How Hawaiian Telcom, Hilo Hattie and Central Pacific Bank Rebounded from the Brink
Turning around three of Hawaii’s biggest companies
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Central Pacific Financial
No. 31 on the Top 250
John Dean, who became CEO of Central Pacific Bank in March of 2010, points out that not all turnarounds are bankruptcies. Nor do they always have the same causes. Troubled banks, for example, may have different symptoms than failing utilities or retailers. Dean estimates that "of all the banks that have failed over the last 100 years, something like 97.5 percent of these failures were driven by poor asset quality." That's certainly the case for CPB and its parent, Central Pacific Financial Corp., which were buffeted by bad real estate investments on the Mainland.
The cure? Like Storfer, Dean talks about controlling costs and improving efficiencies. Like Yeaman, he believes strongly in building teams and fostering the right corporate culture. But, for a bank, much of the process is simply about attracting capital. In fact, Central Pacific only recently emerged from a consent decree with the federal government that required the bank to improve its balance sheet by adding hundreds of millions of dollars to its reserves. Dean, like Storfer, is a turnaround veteran – this is his fourth troubled bank – so he understands that he was hired, in part, because of his ability to attract this kind of capital. That's a role he'll likely play as long as he's at Central Pacific.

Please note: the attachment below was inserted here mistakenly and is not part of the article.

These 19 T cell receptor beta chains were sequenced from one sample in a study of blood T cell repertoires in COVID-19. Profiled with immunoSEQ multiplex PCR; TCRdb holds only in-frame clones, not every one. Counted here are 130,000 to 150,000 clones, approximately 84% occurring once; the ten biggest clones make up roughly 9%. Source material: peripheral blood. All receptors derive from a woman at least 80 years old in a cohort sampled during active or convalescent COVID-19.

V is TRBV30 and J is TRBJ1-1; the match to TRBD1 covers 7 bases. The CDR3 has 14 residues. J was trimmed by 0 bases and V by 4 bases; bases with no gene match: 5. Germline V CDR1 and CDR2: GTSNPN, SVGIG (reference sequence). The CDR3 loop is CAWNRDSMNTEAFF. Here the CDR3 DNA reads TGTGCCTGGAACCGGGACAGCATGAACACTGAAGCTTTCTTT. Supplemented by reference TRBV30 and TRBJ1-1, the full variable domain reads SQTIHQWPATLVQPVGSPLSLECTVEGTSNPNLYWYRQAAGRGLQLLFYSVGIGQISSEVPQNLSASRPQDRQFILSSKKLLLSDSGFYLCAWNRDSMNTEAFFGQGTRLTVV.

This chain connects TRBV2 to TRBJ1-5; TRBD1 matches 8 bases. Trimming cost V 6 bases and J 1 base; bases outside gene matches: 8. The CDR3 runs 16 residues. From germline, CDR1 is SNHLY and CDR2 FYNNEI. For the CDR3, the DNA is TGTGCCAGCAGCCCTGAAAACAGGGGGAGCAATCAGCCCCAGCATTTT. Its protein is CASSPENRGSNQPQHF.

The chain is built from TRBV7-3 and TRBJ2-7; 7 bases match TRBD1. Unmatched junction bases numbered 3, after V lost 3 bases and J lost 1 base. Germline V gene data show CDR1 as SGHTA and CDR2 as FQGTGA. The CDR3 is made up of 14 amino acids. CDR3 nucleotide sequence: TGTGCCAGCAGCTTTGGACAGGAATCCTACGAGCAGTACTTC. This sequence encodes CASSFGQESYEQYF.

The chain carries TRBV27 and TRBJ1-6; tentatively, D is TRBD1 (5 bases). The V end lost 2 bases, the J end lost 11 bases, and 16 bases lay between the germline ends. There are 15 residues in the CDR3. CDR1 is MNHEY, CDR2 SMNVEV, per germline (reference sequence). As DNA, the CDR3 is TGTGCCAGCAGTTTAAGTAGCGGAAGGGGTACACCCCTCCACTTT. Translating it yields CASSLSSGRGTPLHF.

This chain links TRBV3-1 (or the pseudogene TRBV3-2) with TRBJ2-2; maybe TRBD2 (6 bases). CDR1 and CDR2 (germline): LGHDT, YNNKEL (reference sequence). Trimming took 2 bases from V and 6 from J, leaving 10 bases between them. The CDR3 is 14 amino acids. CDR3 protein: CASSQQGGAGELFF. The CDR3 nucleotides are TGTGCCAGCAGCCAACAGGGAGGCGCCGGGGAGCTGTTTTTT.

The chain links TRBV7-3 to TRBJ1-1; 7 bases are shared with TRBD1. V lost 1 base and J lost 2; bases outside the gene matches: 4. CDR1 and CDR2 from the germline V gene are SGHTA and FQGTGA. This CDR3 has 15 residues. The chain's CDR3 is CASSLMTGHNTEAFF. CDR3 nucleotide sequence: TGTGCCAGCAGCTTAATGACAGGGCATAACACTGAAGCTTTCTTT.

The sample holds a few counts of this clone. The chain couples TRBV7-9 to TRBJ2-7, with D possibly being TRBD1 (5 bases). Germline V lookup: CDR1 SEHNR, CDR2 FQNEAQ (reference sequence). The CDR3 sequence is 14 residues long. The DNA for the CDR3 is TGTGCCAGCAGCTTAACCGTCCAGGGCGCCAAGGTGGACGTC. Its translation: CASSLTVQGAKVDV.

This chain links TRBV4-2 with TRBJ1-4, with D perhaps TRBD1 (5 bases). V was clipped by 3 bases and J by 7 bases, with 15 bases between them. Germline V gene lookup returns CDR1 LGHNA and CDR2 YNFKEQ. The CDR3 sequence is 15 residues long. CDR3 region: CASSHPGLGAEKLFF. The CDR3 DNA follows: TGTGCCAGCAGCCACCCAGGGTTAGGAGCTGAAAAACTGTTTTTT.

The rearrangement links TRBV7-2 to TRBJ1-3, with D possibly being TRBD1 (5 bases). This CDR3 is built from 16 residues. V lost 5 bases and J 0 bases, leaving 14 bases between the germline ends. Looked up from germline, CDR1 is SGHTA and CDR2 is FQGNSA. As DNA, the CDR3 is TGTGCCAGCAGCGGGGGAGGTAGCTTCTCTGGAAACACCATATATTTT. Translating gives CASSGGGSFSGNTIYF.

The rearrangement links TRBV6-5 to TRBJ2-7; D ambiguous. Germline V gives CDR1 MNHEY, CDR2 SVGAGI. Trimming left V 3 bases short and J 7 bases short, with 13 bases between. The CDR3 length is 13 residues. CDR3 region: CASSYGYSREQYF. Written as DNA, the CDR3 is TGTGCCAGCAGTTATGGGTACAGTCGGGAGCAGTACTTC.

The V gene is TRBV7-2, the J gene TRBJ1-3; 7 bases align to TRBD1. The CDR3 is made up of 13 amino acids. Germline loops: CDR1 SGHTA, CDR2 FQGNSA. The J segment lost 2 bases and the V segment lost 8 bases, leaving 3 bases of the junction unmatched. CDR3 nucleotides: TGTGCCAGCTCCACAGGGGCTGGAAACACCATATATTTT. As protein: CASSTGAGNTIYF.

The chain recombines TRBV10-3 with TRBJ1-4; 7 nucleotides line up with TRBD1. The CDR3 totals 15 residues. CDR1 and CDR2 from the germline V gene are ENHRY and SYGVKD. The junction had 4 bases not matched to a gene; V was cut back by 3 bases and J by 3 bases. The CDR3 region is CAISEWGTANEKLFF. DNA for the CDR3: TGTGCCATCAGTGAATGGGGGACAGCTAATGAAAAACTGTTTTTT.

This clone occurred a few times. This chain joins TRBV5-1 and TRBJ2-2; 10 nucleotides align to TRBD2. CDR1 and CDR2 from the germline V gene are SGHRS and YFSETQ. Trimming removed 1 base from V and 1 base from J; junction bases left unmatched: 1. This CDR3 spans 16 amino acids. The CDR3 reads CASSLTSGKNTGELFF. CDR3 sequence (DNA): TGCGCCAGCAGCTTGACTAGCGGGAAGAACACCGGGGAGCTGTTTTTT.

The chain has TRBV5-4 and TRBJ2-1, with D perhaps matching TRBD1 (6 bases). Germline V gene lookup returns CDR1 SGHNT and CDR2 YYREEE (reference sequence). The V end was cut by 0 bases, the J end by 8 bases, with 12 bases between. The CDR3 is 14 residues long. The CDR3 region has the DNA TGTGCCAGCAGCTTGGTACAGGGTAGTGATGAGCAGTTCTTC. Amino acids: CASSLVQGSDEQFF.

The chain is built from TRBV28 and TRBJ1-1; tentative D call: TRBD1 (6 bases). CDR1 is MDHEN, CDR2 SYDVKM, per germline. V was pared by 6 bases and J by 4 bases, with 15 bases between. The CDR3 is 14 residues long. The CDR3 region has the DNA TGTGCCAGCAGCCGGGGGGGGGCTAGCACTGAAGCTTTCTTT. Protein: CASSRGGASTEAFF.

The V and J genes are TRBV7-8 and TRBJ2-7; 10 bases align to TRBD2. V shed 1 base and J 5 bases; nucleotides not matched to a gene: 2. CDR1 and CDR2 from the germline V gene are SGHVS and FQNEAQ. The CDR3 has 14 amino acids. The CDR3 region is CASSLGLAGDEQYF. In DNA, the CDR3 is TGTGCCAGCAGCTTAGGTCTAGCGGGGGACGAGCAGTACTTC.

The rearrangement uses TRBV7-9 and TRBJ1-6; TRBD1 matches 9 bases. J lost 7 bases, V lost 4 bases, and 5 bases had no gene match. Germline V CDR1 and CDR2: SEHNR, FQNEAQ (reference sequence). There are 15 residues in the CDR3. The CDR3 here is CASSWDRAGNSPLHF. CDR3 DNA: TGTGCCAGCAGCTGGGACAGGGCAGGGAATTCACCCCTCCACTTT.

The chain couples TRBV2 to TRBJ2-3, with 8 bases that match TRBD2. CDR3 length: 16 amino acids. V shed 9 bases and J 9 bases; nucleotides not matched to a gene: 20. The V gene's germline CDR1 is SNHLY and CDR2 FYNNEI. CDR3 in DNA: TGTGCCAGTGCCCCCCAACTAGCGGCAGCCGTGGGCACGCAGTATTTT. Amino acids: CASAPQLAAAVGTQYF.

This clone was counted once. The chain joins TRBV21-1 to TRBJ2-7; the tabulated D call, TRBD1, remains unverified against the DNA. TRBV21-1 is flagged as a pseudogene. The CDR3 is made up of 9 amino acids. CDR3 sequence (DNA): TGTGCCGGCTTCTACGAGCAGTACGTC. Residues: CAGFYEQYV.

But, as Dean points out, sometimes the success or failure of a turnaround is based largely on forces outside the company's control. Hilo Hattie, for example, may have arranged financing in advance of bankruptcy, but those plans crumbled with the rest of the economy. Dean notes that banks are just as subject to these market forces. "In banking, the market is critical," he says. "Are the markets in your favor or are they going against you? If the real estate prices in the market you're serving are headed south, it's a much more difficult problem, because, in effect, every quarter you've got to mark your book to market. You reevaluate it, and guess what? It drops another 5 percent." That means you need still more capital. It's a death spiral.
"Fortunately," Dean says, "by the time I got here, that market was starting to level off. It was still bad, but that's much better than a falling market. That was in our favor."
The other market that was critical for Central Pacific's turnaround was the market for banks themselves. "We needed to raise private equity to refinance and recapitalize the bank," Dean says. "A lot of private equity money had already been raised in the market, originally to acquire and refinance banks that were failing or that regulators had seized. By the time I arrived here, though, the markets were shifting and there was a growing interest in recapitalizing banks."
So, while Dean will probably get the credit for Central Pacific's turnaround, he's a little more circumspect: "You need a little bit of luck," he says. "And, to be honest with you, we had things going in our favor."
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